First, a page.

Carmakers don't know what to do to get young people interested
Cars used to be a big deal for young people' they were the way you got out of the house, how you met people and had a social life. It is less so now; Lisa Wright of the Toronto Star quotes a perplexed president of Toyota:
“In the past, if you wanted to date someone, you couldn’t ask her out if you didn’t have a car,” Akio Toyoda, 57, told a packed auditorium of about 900 Meiji University students in Tokyo earlier this fall. “It’s all changed now. Money goes on monthly phone bills. Also, parking’s expensive and it’s easy to get around . . . on public transport.”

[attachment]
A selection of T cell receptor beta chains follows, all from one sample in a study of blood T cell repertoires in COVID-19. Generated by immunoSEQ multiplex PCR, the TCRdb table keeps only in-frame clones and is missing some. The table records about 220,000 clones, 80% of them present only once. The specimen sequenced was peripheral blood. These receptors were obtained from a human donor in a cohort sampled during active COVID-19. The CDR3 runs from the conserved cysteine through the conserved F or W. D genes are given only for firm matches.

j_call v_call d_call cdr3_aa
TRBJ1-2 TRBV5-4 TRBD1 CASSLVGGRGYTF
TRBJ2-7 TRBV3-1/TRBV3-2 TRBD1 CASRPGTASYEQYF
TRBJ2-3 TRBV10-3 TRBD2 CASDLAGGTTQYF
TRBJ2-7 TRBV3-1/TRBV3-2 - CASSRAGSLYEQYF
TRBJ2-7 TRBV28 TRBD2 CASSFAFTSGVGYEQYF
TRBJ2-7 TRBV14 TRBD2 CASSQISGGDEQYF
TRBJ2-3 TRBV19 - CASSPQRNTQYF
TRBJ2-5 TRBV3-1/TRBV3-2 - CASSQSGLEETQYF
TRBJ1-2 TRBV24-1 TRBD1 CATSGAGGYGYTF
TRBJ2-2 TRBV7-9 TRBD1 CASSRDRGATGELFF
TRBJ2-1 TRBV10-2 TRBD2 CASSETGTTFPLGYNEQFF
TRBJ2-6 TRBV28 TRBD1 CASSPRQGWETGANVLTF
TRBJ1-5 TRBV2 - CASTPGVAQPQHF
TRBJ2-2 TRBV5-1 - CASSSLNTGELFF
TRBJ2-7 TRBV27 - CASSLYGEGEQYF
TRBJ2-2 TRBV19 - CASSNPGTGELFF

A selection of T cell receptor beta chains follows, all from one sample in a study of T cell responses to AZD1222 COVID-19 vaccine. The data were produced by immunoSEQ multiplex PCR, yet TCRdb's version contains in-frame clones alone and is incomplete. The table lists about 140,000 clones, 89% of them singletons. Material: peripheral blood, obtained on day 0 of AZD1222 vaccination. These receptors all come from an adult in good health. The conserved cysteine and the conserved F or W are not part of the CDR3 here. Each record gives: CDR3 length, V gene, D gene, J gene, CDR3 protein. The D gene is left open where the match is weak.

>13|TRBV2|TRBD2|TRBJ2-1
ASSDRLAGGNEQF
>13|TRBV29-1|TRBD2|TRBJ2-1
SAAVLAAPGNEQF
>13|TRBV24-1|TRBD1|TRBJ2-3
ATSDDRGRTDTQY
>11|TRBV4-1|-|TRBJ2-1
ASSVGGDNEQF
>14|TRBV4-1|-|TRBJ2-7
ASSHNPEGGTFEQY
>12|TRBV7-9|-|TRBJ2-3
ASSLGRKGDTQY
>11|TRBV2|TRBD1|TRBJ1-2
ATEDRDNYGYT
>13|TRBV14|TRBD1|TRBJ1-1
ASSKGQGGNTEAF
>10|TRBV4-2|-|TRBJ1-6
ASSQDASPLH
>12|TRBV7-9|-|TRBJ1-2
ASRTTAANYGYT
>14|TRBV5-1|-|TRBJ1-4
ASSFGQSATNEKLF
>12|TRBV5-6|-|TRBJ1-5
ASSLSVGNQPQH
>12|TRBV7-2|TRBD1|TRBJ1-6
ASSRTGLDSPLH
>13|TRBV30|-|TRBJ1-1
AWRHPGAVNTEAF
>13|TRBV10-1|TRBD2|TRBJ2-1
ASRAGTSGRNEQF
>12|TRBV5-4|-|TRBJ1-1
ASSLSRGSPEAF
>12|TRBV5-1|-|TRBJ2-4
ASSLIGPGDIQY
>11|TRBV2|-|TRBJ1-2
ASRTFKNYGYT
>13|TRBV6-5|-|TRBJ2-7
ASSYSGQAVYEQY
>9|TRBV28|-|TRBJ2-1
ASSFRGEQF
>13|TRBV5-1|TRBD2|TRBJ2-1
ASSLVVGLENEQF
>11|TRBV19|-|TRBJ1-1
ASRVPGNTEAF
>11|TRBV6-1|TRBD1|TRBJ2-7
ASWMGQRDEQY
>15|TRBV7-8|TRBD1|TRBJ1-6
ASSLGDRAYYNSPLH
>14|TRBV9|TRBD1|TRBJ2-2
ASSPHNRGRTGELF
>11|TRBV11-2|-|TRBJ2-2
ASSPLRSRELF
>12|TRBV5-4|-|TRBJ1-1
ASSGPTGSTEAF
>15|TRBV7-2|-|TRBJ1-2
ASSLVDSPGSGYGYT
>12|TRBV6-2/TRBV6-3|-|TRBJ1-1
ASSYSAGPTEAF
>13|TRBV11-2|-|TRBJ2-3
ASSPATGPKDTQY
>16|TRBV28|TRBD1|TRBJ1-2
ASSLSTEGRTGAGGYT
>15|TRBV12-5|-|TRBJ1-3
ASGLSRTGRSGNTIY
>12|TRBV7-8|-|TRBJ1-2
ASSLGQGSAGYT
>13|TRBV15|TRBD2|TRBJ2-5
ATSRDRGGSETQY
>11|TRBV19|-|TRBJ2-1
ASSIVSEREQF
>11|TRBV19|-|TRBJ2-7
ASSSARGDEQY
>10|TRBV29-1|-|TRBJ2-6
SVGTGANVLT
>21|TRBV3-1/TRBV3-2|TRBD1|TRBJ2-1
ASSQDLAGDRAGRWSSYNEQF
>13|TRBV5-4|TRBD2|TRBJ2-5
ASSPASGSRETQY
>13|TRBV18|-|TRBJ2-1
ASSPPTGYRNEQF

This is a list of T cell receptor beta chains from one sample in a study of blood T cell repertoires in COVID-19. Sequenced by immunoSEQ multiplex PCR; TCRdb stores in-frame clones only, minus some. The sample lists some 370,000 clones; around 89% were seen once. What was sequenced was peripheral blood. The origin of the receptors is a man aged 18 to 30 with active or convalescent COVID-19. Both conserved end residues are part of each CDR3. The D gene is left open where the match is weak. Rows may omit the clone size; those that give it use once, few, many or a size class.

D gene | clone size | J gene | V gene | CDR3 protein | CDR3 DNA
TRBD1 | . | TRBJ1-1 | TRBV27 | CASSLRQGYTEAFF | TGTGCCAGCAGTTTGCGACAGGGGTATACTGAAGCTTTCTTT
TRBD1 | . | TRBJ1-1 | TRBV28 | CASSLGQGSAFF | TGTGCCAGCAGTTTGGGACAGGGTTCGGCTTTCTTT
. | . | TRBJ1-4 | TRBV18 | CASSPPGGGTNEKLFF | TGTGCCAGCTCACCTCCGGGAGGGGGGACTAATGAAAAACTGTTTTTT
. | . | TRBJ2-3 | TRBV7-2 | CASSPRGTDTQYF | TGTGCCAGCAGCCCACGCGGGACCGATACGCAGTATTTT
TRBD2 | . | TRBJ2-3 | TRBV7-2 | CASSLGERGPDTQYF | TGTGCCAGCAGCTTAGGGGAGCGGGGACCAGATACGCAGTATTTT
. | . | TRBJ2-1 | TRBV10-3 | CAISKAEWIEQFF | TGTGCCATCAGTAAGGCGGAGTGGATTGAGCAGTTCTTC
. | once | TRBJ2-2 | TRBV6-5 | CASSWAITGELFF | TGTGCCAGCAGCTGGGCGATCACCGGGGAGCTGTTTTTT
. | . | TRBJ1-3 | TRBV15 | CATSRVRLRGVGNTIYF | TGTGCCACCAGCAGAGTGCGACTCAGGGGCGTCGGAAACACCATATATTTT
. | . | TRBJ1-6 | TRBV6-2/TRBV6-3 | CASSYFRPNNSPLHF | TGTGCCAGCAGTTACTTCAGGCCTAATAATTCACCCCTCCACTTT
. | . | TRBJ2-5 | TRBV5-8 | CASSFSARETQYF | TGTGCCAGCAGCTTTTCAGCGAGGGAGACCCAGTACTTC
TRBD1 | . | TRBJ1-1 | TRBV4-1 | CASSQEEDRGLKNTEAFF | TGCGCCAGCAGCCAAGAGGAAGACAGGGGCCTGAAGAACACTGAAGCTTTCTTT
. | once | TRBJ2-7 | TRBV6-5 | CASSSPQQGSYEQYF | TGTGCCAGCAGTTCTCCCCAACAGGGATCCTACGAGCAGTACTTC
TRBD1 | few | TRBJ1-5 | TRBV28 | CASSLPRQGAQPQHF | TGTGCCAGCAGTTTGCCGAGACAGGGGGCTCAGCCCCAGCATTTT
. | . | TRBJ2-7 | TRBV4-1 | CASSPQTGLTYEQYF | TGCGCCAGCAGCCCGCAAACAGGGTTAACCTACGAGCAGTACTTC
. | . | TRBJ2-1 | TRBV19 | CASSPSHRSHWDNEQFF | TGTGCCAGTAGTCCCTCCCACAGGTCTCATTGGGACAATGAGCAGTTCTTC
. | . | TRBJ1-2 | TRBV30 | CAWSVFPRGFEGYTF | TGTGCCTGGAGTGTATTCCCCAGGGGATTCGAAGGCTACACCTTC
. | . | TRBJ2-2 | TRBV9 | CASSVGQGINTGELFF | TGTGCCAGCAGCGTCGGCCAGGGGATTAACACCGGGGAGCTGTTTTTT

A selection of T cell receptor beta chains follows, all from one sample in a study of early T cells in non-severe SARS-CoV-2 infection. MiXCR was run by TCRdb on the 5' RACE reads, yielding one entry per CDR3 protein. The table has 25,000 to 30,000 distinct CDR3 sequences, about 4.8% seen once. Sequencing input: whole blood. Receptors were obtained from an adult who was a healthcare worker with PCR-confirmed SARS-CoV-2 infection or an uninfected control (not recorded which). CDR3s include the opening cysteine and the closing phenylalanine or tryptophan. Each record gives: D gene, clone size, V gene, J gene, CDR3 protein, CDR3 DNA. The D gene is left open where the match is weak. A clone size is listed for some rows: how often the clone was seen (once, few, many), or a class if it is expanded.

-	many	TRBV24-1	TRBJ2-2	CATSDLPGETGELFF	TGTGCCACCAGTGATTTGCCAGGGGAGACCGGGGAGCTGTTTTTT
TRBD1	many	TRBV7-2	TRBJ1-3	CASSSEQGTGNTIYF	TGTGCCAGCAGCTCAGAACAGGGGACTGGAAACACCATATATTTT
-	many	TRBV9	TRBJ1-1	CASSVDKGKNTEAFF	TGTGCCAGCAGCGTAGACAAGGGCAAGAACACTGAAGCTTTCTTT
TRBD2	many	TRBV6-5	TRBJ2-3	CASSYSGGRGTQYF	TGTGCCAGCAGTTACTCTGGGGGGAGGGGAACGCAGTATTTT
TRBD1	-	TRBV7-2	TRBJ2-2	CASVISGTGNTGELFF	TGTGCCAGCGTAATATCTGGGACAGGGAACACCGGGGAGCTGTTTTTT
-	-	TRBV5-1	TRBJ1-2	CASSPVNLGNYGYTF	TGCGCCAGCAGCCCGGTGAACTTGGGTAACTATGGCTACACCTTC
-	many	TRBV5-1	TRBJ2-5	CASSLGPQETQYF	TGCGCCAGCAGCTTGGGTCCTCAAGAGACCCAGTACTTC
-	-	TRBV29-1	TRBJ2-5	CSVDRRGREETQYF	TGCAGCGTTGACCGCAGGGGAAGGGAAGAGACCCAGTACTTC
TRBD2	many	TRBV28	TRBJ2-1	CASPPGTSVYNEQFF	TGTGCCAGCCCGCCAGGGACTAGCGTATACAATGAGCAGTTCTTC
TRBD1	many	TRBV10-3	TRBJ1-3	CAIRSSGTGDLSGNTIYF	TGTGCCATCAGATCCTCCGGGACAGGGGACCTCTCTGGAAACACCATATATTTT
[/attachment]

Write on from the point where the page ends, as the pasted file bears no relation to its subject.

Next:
None of this is news to TreeHugger readers, we have written before that Staying Connected May Be Worth More To Young People Than A Set Of Wheels. But the evidence isn't just anecdotal, it is piling up.
The percentage of 19 year olds with drivers licences has dropped from 87% to 69% in thirty years. Even those who drive have different priorities.
A future roadblock for carmakers is that a whopping 46 per cent of drivers ages 18 to 24 in the U.S. said they would choose Internet access over owning a car, according to research firm Gartner Inc.
The Toronto Star article suggests that car marketers are trying just about anything, including trendy colors and comedians like Will Ferrell, trying to appeal to a younger audience by having Ron Burgundy peddle a very big truck. It will take more than that.